Voters in Kershaw County started early and started strong Tuesday morning for Election Day 2018. At many precincts, poll workers saw record or near-record turnout. Others reported a slow, but steady stream of voters during the morning; a few saw only a light turnout.
“It was a major turnout,” Kershaw County Office of Voter Registration Manager John Caughman said. “I think it was definitely the biggest we’ve ever seen for a mid-term. The numbers aren’t all in yet, but the last number I heard was better than 60 percent.”
Polls opened at 7 a.m. and some people claimed the number of voters at New Hope Church of Camden (formerly Northgate Baptist Church), which serves as the Springdale precinct, was so high that some people said they would return later in the day.
Camden Elementary School also saw a large number of people early in the day, as did Malvern Hill Baptist Church, the Applied Technology Education Campus (ATEC), Midway Elementary School and the Bethune Recreation Center. Malvern Hill and the Cassatt precinct at Midway Elementary both reported seeing more than 200 voters by 10:30 a.m. At ATEC, Airport poll workers predicted they would reach that level by noon.
Lugoff 1 and 2 precincts reported heavy initial turnouts. As of around 10 a.m. more than 250 people had voted in Lugoff 2 – surpassing the total turnout for the primary, according to poll clerk Terry Sheppard.
“We had a line all the way out to the parking lot, waiting to get in this morning,” Sheppard said.
Back in Camden, the chair of the city’s election commission, Bruce Little, said 170 people had voted by 9:40 a.m. at Rhame City Arena.
“It’s been slow, but steady,” Little said.
According to SCVotes.org, the S.C. Election Commission’s official website, 57.28 percent of registered Kershaw County voters participated in Tuesday’s election.
Data from SCVotes.org shows that the largest turnout for Kershaw County was actually among absentee voters, with a total of 4,490 absentee ballots cast.
“That’s significantly larger than the largest precincts we actually have,” Caughman said. “And the absentee precent grows larger with every election.”
The highest number of ballots cast at any one precinct in the county was at Elgin No. 1 where 1,087 voters cast ballots out of 2,098 registered voters for a 51.81 percent turnout there. The highest percentage turnout came at the Liberty Hill precinct where 306 of 543, or 56.35 percent, registered voters cast ballots.
The lowest turnouts were at the Camden No. 2 and 3 precient, with a combined 39.07 percent; Lugoff No. 1 and Riverdale precincts, both at 38.92 percent; and Hobkirk’s Hill with 36.6 percent.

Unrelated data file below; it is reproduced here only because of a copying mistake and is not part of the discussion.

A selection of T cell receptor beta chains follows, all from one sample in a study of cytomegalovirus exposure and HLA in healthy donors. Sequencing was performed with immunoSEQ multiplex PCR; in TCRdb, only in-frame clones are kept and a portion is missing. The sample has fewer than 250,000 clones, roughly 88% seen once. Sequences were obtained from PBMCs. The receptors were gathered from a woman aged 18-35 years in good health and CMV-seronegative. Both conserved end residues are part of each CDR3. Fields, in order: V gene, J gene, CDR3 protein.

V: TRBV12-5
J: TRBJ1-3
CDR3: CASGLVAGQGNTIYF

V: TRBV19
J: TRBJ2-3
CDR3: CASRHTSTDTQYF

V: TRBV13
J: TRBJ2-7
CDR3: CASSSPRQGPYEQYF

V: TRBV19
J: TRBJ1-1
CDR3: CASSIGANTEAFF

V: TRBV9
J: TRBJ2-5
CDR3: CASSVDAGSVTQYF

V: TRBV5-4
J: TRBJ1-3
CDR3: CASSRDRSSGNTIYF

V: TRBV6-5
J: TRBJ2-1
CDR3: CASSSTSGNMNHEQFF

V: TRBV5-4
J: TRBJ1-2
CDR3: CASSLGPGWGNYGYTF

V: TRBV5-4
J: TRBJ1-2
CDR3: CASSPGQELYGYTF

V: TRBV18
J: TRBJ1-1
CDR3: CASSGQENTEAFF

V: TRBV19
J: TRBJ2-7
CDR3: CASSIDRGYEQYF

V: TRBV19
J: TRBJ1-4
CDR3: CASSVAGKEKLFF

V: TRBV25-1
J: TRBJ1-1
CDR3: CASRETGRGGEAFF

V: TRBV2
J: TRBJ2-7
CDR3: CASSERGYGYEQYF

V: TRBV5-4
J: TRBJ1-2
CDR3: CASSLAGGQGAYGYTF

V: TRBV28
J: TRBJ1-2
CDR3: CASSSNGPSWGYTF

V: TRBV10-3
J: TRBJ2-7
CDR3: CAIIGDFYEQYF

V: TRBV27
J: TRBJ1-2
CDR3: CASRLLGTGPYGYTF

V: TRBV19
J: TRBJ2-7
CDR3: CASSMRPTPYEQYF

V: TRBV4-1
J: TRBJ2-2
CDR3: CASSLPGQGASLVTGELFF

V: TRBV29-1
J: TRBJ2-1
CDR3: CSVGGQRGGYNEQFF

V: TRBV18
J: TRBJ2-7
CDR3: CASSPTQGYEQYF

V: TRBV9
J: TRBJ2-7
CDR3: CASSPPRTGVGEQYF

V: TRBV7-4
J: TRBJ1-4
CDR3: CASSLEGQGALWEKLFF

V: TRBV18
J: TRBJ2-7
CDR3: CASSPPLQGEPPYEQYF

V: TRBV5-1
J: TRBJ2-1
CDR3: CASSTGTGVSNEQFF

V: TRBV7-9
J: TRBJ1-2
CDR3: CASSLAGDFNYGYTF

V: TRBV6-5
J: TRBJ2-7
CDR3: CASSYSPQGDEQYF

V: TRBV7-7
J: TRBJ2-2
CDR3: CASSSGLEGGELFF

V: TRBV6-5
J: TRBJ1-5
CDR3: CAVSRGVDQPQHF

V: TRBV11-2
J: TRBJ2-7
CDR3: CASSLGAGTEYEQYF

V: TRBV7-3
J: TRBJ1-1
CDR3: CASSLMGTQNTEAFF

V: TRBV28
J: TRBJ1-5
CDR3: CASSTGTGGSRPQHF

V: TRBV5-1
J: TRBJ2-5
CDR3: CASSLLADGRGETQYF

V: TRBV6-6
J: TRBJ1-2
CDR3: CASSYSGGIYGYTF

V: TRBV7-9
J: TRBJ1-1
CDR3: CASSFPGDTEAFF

Overall, the election day process went smoothly, Caughman said. Turnout was heavy, but people seemed to be patient and there were no interpersonal issues that occurred that he heard of, Caughman said. There was at least one instance in which a voter took issue with having to show a photo I.D., but it was explained to that voter that he could still vote, that the photo I.D. requirement is not designed to intimidate or suppress voting.
“He voted and I think he went away satisfied,” Caughman said. “I didn’t hear of any issues anywhere else.”
However, there were some issues with the machines themselves, he said. Machines malfunctioned in several precincts, including the Charlotte-Thompson, Hobkirk Hill, Springdale and Westville precincts. This caused waiting time to increase, as fewer machines were available to serve a higher number of voters.
“We did have some machine issues,” Caughman said. “The machines are definitely showing their age. The county had the machines fully refurbished last November, and we still had a few failures.”
Machine malfunctions did not compromise the vote count integrity at all, Caughman said. Each voting machine captures data three ways -- through its main UPB card, and through electronic and paper back up. When a machine goes down, the data is not compromised, but it does take a little longer to retrieve the information and transmit it to the state election commission.
He noted that, not only has it been more than 10 years since Kershaw County phased in the electronic voting system, but the technology itself is even older.
“Hopefully, the legislature will purchase a new system next year,” he said. “Under state law, every county is required to have the same system, so we can’t just go out and buy a system that works for us. The state will have to come up with the money, make a request, and decide what we all get. Hopefully we’ll have some input into that, but it’s ultimately up to the legislature.”
All in all, Caughman said he was pleased with the process.
“I wish we didn’t have machine issues, but until the new system is in, we’ll do the best we can with any issues that show up,” he said.